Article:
Cattle formed a considerable part of Israel's wealth. The full grown ox was seldom slaughtered, being more useful for plowing, threshing, and carrying burdens. The people's act, recorded in 1Sa 14:32, was one of excess. The third year was the time for breaking to service (Isa 15:5). Fattening for beef is not practiced in the East. Grazing is afforded in the South region (the Negeb), Carmel, Dothan, and Sharon. The ox ate foliage too in Bashan and Gilead (Ps 50:10). Uzziah "built towers in the desert" (wasteland) to guard the pasturing cattle.
When pasture failed "provender," Hebrew a mixture of various grains, was used. Isa 30:24, "clean (chamits, 'salted') provender," or well fermented maslin, composed of grain, beans, vetches, hay, and salt, which beasts of burden in the East relish. The Arabs say, "sweet provender is as bread to camels, salted provender as confectionery." Also chopped straw (Isa 11:7; 65:25). The sense in Mal 4:3 is, "Ye shall go forth, and grow up, as calves of the stall," which when set free from the stall disport with joy; the believer's future joy at the Lord's second coming (Isa 25:9; 61:10; 1Pe 1:8).
When harvest was over, and open pastures failed because of the heat, the ox was fed in stalls (Hab 3:17) until vegetation returned. Saul himself had herded cattle, and Doeg his chief herdsman was high in his favor (1Sa 11:5; 21:7). Joseph's brethren were assigned the office as an honourable one by Pharaoh (Ge 47:6). Hezekiah and Uzziah, when the land was less disturbed by hostile inroads, revived cattle tending which had previously declined (2Ch 26:10; 32:28-29).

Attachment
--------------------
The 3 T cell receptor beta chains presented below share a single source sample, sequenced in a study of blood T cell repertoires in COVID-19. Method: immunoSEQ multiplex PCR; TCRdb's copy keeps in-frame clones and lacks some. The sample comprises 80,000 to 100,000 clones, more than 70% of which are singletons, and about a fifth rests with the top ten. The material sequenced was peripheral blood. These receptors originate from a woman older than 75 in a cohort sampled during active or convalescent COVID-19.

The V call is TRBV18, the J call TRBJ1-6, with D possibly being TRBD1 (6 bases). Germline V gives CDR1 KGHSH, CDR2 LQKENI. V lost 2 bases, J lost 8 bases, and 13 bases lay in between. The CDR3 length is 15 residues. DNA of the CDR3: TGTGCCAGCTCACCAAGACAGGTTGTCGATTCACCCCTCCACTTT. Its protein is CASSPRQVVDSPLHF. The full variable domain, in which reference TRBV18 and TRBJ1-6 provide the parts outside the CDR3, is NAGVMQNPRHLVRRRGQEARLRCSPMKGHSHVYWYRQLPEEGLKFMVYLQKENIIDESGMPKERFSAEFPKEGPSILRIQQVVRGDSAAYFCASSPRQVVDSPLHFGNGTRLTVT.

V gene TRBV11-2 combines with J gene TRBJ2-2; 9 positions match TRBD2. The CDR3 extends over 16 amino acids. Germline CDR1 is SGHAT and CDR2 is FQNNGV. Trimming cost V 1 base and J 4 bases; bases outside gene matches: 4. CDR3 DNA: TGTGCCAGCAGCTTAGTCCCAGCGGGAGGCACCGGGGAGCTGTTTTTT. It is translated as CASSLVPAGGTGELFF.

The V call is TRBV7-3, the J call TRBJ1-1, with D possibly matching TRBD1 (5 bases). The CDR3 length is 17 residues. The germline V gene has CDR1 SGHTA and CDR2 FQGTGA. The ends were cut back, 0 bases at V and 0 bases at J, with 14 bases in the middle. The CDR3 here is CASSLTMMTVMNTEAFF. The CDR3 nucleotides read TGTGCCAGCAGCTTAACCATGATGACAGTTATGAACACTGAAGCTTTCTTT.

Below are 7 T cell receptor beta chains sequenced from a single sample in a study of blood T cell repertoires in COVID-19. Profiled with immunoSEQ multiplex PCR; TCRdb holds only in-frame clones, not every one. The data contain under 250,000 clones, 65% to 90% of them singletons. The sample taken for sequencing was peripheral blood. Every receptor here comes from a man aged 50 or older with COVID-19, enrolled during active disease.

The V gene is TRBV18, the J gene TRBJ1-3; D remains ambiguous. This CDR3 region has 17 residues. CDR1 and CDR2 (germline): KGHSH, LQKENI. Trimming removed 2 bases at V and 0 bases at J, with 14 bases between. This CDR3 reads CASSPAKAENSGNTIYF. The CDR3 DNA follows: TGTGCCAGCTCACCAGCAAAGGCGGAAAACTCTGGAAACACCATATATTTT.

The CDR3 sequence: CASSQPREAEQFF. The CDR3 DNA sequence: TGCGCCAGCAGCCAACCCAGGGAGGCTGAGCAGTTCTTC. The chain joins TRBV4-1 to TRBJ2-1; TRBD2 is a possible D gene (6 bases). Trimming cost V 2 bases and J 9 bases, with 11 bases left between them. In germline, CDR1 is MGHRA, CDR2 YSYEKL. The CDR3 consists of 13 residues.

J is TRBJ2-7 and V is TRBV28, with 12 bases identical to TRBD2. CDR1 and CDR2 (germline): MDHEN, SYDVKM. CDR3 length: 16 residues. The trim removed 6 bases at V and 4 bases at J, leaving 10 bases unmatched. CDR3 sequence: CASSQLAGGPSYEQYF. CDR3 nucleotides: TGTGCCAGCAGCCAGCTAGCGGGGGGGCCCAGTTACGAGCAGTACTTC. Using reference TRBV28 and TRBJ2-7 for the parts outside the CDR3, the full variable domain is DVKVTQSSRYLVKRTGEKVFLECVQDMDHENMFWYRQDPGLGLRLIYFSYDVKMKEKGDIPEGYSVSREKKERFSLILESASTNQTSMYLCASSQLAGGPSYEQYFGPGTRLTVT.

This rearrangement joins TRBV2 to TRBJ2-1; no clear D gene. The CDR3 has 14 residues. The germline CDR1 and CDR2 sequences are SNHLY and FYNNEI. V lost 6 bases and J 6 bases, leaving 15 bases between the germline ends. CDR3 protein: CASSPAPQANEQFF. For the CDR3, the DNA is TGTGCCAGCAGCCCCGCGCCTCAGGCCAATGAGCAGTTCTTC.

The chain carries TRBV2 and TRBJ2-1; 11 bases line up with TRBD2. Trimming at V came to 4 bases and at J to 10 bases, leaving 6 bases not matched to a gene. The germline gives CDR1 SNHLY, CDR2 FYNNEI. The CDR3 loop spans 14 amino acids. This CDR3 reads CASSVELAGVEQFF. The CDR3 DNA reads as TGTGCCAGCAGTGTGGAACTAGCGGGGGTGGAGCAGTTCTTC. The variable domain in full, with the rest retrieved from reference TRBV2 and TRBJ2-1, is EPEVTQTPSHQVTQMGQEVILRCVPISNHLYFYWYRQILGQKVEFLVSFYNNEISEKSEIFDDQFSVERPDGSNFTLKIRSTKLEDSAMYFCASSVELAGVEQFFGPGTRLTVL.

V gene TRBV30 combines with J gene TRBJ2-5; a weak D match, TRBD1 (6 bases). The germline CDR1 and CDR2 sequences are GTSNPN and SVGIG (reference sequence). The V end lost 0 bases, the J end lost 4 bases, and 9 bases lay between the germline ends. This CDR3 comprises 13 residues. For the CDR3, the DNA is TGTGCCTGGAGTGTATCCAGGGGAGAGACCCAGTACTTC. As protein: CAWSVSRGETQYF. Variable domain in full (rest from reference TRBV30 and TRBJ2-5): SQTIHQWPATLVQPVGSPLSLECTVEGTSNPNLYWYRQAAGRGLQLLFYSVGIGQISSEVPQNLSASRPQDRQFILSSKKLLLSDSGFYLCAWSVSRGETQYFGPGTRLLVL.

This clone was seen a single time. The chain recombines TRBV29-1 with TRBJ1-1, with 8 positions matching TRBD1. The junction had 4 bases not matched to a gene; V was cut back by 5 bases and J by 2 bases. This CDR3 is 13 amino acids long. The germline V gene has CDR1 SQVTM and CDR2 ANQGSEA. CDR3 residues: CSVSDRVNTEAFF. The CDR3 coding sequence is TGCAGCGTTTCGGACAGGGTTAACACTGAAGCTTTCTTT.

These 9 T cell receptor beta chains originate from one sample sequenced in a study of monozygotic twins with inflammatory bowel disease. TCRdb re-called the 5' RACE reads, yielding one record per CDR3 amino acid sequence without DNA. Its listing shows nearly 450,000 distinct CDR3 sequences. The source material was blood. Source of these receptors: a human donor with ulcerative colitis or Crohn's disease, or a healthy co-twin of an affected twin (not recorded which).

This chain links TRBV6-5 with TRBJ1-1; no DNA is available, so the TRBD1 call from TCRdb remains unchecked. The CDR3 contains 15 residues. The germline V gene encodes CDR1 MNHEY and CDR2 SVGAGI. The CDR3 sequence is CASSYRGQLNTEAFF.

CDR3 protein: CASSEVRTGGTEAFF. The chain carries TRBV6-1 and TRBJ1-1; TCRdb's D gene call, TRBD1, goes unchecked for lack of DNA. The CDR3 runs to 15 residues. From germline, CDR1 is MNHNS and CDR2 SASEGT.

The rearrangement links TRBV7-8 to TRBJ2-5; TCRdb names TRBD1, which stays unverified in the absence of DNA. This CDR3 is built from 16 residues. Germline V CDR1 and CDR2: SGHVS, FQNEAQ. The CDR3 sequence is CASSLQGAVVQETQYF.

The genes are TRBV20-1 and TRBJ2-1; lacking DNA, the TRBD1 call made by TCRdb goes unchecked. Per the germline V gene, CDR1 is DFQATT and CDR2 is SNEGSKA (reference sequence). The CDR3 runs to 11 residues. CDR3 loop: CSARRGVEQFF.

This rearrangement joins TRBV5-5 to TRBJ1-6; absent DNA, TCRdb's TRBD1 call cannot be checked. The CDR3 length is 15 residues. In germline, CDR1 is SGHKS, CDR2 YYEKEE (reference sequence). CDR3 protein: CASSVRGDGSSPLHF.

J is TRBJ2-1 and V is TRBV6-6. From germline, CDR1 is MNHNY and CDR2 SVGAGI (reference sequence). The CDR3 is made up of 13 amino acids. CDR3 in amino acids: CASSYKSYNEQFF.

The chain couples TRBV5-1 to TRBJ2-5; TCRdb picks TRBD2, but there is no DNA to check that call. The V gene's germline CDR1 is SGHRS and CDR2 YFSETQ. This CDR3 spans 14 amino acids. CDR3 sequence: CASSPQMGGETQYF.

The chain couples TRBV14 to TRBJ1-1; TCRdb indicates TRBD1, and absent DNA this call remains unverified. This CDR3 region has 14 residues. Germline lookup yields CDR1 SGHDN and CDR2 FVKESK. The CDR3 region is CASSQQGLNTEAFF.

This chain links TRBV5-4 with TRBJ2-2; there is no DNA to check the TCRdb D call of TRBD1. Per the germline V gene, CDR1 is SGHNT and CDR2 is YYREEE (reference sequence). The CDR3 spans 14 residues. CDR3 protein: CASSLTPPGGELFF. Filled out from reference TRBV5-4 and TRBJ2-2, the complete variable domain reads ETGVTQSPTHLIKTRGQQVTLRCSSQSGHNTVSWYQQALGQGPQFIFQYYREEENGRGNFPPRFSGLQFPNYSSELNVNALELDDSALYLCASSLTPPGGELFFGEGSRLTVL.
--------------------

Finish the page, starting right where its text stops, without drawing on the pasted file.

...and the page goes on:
(a collection of cattle), Herdsmen. The herd was greatly regarded in both the patriarchal and the Mosaic period. The ox was the most precious stock next to horse and mule. The herd yielded the most esteemed sacrifice,
also flesh meat, and milk, chiefly converted probably, into butter and cheese.
De 32:14; 2Sa 17:29
The agricultural and general usefulness of the ox in ploughing, threshing, and as a beast of burden,
made a slaughtering of him seem wasteful. Herdsmen, etc., in Egypt were a low, perhaps the lowest, caste; but of the abundance of cattle in Egypt, and of the care there bestowed on them, there is no doubt.
So the plague of hail was sent to smite especially the cattle,
the firstborn of which also were smitten.
The Israelites departing stipulated for,
and took "much cattle" with them. ch.
Cattle formed thus one of the traditions of the Israelitish nation in its greatest period, and became almost a part of that greatness. The occupation of herdsman was honorable in early times.
Saul himself resumed it in the interval of his cares as king, also Doeg was certainly high in his confidence
Pharaoh made some of Joseph's brethren "rulers over his cattle." David's herd-masters were among his chief officers of state. The prophet Amos at first followed this occupation.